Regularly called public enemy number one, climbing asparagus has earned its reputation for being a prolific scrambler/climber that smothers our natives before we have even had a chance to spot it. Waiatarua has a particularly bad climbing asparagus problem. It is spread mainly by birds, particularly blackbirds. You may spot it thanks to its white flowers and round berries (green ripening to orange) at this time-of-year.
Control: Work from the inner bush back toward your home, to stop it from creeping into the forest. If you don’t want to use herbicide, digging out the tubers is the only option. These must be disposed of carefully, burning is a great option, or transfer station. Do not leave them in the bush. However if you have more than a couple of outbreaks, herbicide may be your simplest option: the good news is, at this time of year (spring/summer) you can get away with a light spraying of glyphosate. As these plants are near natives it is important that you do not use a penetrate. Remember to ensure there is no rain predicted, and ensure you do this early enough in the day so the night dew won’t set in. If the infestation has climbed to more than 60cm, cut the plant back to around 30cm and spray as above. You will need to do a respray for any missed plants 1-2 months later. Keeping blackbirds out of your garden may also help. They’re generalists so will come in with any human type food; bread, food scraps etc.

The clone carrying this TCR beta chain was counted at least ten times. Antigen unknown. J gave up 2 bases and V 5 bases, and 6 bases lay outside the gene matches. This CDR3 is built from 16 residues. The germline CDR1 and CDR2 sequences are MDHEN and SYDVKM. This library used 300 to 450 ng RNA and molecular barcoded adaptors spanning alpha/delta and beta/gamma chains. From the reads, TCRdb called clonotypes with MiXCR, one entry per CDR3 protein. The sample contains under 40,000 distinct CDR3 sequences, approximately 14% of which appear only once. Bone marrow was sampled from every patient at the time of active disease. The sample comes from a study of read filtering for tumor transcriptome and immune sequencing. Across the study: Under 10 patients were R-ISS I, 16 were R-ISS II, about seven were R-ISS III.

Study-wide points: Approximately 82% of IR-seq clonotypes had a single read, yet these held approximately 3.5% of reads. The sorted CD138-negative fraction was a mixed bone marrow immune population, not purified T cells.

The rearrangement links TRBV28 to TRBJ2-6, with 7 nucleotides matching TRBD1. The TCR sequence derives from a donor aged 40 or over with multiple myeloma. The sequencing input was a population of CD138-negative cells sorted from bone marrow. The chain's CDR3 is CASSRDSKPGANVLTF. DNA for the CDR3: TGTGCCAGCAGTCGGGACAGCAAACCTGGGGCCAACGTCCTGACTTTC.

Description: Evergreen with slender leaves and thin wiry stems that wrap around branches or scramble along the ground. Roots are tuberous and at this time of year (Sep-Dec) white flowers may appear with berries (green ripening orange) appearing Oct-Feb.
Really overwhelmed? Reach out to Pest-Free Waiatarua for more help if you have a lot of this pest plant.
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Thanks to Weedbusters for the content and images – Photographer: Carolyn Lewis